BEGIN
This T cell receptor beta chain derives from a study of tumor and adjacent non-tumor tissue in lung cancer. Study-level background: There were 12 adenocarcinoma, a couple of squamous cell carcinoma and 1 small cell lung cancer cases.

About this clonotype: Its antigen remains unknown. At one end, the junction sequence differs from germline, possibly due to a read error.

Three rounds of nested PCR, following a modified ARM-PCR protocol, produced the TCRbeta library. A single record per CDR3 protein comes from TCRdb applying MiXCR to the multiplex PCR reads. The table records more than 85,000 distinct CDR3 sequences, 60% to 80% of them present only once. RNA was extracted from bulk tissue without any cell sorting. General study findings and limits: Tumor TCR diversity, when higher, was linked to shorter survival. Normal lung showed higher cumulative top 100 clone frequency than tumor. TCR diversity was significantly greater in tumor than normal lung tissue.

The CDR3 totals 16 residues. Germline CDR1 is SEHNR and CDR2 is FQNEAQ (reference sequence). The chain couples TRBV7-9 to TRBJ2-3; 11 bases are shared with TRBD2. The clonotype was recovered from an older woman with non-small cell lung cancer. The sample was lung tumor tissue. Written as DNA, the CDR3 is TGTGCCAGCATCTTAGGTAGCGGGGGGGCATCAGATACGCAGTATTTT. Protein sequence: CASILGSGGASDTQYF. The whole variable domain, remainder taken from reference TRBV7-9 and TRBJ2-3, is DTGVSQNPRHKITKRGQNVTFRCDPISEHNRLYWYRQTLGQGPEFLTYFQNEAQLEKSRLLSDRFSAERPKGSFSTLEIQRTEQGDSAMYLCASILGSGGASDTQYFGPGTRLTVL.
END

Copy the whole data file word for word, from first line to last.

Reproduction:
This T cell receptor beta chain derives from a study of tumor and adjacent non-tumor tissue in lung cancer. Study-level background: There were 12 adenocarcinoma, a couple of squamous cell carcinoma and 1 small cell lung cancer cases.

About this clonotype: Its antigen remains unknown. At one end, the junction sequence differs from germline, possibly due to a read error.

Three rounds of nested PCR, following a modified ARM-PCR protocol, produced the TCRbeta library. A single record per CDR3 protein comes from TCRdb applying MiXCR to the multiplex PCR reads. The table records more than 85,000 distinct CDR3 sequences, 60% to 80% of them present only once. RNA was extracted from bulk tissue without any cell sorting. General study findings and limits: Tumor TCR diversity, when higher, was linked to shorter survival. Normal lung showed higher cumulative top 100 clone frequency than tumor. TCR diversity was significantly greater in tumor than normal lung tissue.

The CDR3 totals 16 residues. Germline CDR1 is SEHNR and CDR2 is FQNEAQ (reference sequence). The chain couples TRBV7-9 to TRBJ2-3; 11 bases are shared with TRBD2. The clonotype was recovered from an older woman with non-small cell lung cancer. The sample was lung tumor tissue. Written as DNA, the CDR3 is TGTGCCAGCATCTTAGGTAGCGGGGGGGCATCAGATACGCAGTATTTT. Protein sequence: CASILGSGGASDTQYF. The whole variable domain, remainder taken from reference TRBV7-9 and TRBJ2-3, is DTGVSQNPRHKITKRGQNVTFRCDPISEHNRLYWYRQTLGQGPEFLTYFQNEAQLEKSRLLSDRFSAERPKGSFSTLEIQRTEQGDSAMYLCASILGSGGASDTQYFGPGTRLTVL.